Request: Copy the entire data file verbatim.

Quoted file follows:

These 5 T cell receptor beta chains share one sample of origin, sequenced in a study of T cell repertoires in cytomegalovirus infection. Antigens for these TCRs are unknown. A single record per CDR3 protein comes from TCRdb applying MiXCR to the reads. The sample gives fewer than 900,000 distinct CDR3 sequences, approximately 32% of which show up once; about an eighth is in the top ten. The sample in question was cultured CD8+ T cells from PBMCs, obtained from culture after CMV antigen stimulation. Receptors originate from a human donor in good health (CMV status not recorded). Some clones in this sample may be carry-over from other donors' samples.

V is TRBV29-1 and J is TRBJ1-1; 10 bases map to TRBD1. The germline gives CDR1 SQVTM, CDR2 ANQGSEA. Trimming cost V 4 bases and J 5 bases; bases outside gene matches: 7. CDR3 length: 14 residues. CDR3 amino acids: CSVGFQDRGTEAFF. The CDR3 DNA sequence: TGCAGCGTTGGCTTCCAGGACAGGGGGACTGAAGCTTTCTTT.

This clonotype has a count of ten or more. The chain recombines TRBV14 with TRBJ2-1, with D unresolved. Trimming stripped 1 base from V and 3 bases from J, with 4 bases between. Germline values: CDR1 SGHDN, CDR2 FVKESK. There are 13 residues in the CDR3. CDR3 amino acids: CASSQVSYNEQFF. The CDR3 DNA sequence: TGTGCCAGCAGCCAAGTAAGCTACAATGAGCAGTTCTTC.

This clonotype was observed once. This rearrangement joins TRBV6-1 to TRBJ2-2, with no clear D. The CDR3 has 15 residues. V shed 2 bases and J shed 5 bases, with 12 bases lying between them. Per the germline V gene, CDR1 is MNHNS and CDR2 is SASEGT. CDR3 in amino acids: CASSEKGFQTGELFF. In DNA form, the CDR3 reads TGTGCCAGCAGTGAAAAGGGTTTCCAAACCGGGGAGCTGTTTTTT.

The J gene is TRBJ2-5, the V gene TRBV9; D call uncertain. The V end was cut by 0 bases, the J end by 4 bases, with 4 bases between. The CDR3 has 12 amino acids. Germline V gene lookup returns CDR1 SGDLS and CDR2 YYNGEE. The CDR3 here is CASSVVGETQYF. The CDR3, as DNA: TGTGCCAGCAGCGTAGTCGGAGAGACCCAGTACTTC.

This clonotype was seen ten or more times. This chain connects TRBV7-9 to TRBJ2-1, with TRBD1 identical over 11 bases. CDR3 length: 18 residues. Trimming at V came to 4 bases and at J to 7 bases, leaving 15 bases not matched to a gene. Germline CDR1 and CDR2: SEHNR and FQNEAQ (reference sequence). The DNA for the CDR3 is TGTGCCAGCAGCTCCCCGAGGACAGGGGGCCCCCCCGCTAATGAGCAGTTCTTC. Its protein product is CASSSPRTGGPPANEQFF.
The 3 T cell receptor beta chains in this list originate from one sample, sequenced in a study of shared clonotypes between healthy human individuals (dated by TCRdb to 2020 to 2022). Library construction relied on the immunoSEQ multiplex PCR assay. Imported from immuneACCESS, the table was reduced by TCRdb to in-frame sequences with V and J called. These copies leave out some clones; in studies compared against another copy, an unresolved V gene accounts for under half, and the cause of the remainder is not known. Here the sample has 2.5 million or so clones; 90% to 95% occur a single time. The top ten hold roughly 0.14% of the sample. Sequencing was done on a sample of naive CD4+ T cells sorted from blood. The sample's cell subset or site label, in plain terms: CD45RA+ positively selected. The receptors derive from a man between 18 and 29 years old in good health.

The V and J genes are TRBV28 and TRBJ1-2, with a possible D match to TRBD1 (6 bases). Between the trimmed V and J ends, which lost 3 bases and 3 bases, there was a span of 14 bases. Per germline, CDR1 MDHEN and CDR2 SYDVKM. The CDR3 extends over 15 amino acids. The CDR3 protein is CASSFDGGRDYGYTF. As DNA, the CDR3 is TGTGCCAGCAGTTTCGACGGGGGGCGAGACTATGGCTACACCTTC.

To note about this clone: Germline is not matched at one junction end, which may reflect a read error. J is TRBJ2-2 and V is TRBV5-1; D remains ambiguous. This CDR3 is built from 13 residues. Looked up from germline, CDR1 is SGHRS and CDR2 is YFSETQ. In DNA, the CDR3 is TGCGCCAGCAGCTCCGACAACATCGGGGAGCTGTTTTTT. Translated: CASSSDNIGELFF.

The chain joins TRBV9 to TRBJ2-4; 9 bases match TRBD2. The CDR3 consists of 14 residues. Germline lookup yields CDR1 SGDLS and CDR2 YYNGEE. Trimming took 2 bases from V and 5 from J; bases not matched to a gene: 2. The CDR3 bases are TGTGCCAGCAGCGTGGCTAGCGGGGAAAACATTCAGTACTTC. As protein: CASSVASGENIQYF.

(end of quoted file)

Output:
These 5 T cell receptor beta chains share one sample of origin, sequenced in a study of T cell repertoires in cytomegalovirus infection. Antigens for these TCRs are unknown. A single record per CDR3 protein comes from TCRdb applying MiXCR to the reads. The sample gives fewer than 900,000 distinct CDR3 sequences, approximately 32% of which show up once; about an eighth is in the top ten. The sample in question was cultured CD8+ T cells from PBMCs, obtained from culture after CMV antigen stimulation. Receptors originate from a human donor in good health (CMV status not recorded). Some clones in this sample may be carry-over from other donors' samples.

V is TRBV29-1 and J is TRBJ1-1; 10 bases map to TRBD1. The germline gives CDR1 SQVTM, CDR2 ANQGSEA. Trimming cost V 4 bases and J 5 bases; bases outside gene matches: 7. CDR3 length: 14 residues. CDR3 amino acids: CSVGFQDRGTEAFF. The CDR3 DNA sequence: TGCAGCGTTGGCTTCCAGGACAGGGGGACTGAAGCTTTCTTT.

This clonotype has a count of ten or more. The chain recombines TRBV14 with TRBJ2-1, with D unresolved. Trimming stripped 1 base from V and 3 bases from J, with 4 bases between. Germline values: CDR1 SGHDN, CDR2 FVKESK. There are 13 residues in the CDR3. CDR3 amino acids: CASSQVSYNEQFF. The CDR3 DNA sequence: TGTGCCAGCAGCCAAGTAAGCTACAATGAGCAGTTCTTC.

This clonotype was observed once. This rearrangement joins TRBV6-1 to TRBJ2-2, with no clear D. The CDR3 has 15 residues. V shed 2 bases and J shed 5 bases, with 12 bases lying between them. Per the germline V gene, CDR1 is MNHNS and CDR2 is SASEGT. CDR3 in amino acids: CASSEKGFQTGELFF. In DNA form, the CDR3 reads TGTGCCAGCAGTGAAAAGGGTTTCCAAACCGGGGAGCTGTTTTTT.

The J gene is TRBJ2-5, the V gene TRBV9; D call uncertain. The V end was cut by 0 bases, the J end by 4 bases, with 4 bases between. The CDR3 has 12 amino acids. Germline V gene lookup returns CDR1 SGDLS and CDR2 YYNGEE. The CDR3 here is CASSVVGETQYF. The CDR3, as DNA: TGTGCCAGCAGCGTAGTCGGAGAGACCCAGTACTTC.

This clonotype was seen ten or more times. This chain connects TRBV7-9 to TRBJ2-1, with TRBD1 identical over 11 bases. CDR3 length: 18 residues. Trimming at V came to 4 bases and at J to 7 bases, leaving 15 bases not matched to a gene. Germline CDR1 and CDR2: SEHNR and FQNEAQ (reference sequence). The DNA for the CDR3 is TGTGCCAGCAGCTCCCCGAGGACAGGGGGCCCCCCCGCTAATGAGCAGTTCTTC. Its protein product is CASSSPRTGGPPANEQFF.
The 3 T cell receptor beta chains in this list originate from one sample, sequenced in a study of shared clonotypes between healthy human individuals (dated by TCRdb to 2020 to 2022). Library construction relied on the immunoSEQ multiplex PCR assay. Imported from immuneACCESS, the table was reduced by TCRdb to in-frame sequences with V and J called. These copies leave out some clones; in studies compared against another copy, an unresolved V gene accounts for under half, and the cause of the remainder is not known. Here the sample has 2.5 million or so clones; 90% to 95% occur a single time. The top ten hold roughly 0.14% of the sample. Sequencing was done on a sample of naive CD4+ T cells sorted from blood. The sample's cell subset or site label, in plain terms: CD45RA+ positively selected. The receptors derive from a man between 18 and 29 years old in good health.

The V and J genes are TRBV28 and TRBJ1-2, with a possible D match to TRBD1 (6 bases). Between the trimmed V and J ends, which lost 3 bases and 3 bases, there was a span of 14 bases. Per germline, CDR1 MDHEN and CDR2 SYDVKM. The CDR3 extends over 15 amino acids. The CDR3 protein is CASSFDGGRDYGYTF. As DNA, the CDR3 is TGTGCCAGCAGTTTCGACGGGGGGCGAGACTATGGCTACACCTTC.

To note about this clone: Germline is not matched at one junction end, which may reflect a read error. J is TRBJ2-2 and V is TRBV5-1; D remains ambiguous. This CDR3 is built from 13 residues. Looked up from germline, CDR1 is SGHRS and CDR2 is YFSETQ. In DNA, the CDR3 is TGCGCCAGCAGCTCCGACAACATCGGGGAGCTGTTTTTT. Translated: CASSSDNIGELFF.

The chain joins TRBV9 to TRBJ2-4; 9 bases match TRBD2. The CDR3 consists of 14 residues. Germline lookup yields CDR1 SGDLS and CDR2 YYNGEE. Trimming took 2 bases from V and 5 from J; bases not matched to a gene: 2. The CDR3 bases are TGTGCCAGCAGCGTGGCTAGCGGGGAAAACATTCAGTACTTC. As protein: CASSVASGENIQYF.